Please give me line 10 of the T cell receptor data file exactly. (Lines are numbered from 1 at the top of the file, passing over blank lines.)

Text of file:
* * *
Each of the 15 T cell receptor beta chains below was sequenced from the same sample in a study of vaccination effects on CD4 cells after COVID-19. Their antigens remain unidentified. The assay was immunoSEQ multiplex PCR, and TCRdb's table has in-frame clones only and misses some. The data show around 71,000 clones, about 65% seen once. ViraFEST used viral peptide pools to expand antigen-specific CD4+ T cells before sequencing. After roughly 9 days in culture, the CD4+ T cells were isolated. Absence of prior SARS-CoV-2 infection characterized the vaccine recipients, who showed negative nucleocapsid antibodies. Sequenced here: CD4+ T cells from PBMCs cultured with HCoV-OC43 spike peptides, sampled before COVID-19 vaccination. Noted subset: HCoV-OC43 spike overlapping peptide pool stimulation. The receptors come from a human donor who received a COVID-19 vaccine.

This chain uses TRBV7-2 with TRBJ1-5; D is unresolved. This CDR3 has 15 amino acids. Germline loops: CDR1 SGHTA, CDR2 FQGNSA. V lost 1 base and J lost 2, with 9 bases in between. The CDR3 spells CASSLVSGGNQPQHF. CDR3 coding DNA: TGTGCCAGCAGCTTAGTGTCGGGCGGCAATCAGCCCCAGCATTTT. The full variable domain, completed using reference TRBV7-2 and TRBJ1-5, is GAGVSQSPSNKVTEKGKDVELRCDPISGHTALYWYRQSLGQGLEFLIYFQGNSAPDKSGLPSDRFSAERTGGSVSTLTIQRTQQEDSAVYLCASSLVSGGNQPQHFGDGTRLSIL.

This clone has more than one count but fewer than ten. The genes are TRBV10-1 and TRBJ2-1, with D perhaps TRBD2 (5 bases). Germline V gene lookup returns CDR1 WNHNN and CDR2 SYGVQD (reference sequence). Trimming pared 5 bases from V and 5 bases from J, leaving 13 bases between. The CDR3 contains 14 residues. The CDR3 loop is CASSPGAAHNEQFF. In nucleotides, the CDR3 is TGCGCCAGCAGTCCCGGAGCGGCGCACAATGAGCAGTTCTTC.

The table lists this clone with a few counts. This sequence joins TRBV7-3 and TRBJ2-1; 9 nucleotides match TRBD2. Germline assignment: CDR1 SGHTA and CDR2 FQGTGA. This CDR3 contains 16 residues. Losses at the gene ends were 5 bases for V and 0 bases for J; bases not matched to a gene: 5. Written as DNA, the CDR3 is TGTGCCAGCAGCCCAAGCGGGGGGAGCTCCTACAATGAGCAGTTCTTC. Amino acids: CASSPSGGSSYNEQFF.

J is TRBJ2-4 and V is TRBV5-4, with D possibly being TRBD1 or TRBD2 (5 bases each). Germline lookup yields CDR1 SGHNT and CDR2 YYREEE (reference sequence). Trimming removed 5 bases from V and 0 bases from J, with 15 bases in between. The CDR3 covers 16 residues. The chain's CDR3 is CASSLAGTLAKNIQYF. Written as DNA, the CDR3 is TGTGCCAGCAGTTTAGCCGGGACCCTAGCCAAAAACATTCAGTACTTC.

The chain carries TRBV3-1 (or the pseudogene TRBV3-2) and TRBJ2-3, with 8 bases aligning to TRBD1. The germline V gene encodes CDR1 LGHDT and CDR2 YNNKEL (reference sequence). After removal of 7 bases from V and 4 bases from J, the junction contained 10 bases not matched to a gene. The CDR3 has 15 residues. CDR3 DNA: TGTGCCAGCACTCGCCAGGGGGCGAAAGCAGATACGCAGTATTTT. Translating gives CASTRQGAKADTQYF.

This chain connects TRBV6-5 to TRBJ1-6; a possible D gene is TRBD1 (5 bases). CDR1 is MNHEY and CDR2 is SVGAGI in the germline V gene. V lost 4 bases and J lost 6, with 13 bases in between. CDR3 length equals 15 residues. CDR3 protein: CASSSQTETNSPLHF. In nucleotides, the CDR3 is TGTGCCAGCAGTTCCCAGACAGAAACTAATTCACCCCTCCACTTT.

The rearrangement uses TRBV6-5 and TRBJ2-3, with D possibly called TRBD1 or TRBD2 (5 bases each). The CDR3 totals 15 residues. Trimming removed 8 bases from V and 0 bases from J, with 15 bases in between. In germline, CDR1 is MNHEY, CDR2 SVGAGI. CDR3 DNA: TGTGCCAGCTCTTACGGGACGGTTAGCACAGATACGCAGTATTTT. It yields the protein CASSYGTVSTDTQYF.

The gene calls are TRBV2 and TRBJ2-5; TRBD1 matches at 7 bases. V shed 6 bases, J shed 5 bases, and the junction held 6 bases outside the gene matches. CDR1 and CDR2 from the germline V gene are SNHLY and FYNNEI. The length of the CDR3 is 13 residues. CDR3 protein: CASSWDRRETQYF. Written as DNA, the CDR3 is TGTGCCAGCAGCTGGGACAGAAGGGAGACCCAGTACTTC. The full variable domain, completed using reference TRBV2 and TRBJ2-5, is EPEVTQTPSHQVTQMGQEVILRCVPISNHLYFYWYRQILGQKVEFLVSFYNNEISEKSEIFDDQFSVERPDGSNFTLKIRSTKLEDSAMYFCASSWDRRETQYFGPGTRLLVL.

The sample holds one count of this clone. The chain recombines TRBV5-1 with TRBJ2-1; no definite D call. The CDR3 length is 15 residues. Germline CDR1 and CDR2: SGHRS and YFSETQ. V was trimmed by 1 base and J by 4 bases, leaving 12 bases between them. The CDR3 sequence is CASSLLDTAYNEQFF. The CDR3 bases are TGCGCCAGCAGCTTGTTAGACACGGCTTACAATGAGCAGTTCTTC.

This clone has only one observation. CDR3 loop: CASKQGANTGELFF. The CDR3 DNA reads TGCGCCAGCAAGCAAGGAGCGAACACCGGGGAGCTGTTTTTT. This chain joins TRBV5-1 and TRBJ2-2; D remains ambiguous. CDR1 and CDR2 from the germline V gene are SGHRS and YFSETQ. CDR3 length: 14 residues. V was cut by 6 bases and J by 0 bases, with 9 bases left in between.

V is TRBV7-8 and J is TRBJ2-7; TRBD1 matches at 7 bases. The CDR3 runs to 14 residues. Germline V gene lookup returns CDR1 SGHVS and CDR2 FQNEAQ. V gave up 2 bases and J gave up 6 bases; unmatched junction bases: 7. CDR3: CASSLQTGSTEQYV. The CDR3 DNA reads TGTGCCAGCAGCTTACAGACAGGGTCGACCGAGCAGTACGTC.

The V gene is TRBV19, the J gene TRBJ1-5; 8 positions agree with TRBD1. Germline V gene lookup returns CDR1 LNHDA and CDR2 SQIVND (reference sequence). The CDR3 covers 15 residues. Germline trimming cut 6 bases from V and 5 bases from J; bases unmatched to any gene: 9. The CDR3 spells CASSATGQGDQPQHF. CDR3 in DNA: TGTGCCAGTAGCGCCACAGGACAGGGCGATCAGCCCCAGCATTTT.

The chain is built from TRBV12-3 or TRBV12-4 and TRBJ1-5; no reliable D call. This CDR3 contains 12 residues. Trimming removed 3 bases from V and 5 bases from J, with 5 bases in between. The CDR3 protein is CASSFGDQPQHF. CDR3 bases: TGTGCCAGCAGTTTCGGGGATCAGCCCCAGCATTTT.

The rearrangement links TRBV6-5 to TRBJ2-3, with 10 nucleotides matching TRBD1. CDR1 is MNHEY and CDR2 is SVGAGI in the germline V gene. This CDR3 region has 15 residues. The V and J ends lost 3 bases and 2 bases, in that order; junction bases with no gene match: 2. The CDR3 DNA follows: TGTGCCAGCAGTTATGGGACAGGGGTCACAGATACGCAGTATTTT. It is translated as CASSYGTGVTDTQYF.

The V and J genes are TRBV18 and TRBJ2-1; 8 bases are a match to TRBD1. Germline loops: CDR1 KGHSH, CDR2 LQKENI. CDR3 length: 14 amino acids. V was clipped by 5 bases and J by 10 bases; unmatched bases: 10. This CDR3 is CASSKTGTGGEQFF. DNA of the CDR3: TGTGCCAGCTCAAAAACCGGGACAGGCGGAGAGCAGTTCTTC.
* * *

The sample holds one count of this clone. The chain recombines TRBV5-1 with TRBJ2-1; no definite D call. The CDR3 length is 15 residues. Germline CDR1 and CDR2: SGHRS and YFSETQ. V was trimmed by 1 base and J by 4 bases, leaving 12 bases between them. The CDR3 sequence is CASSLLDTAYNEQFF. The CDR3 bases are TGCGCCAGCAGCTTGTTAGACACGGCTTACAATGAGCAGTTCTTC.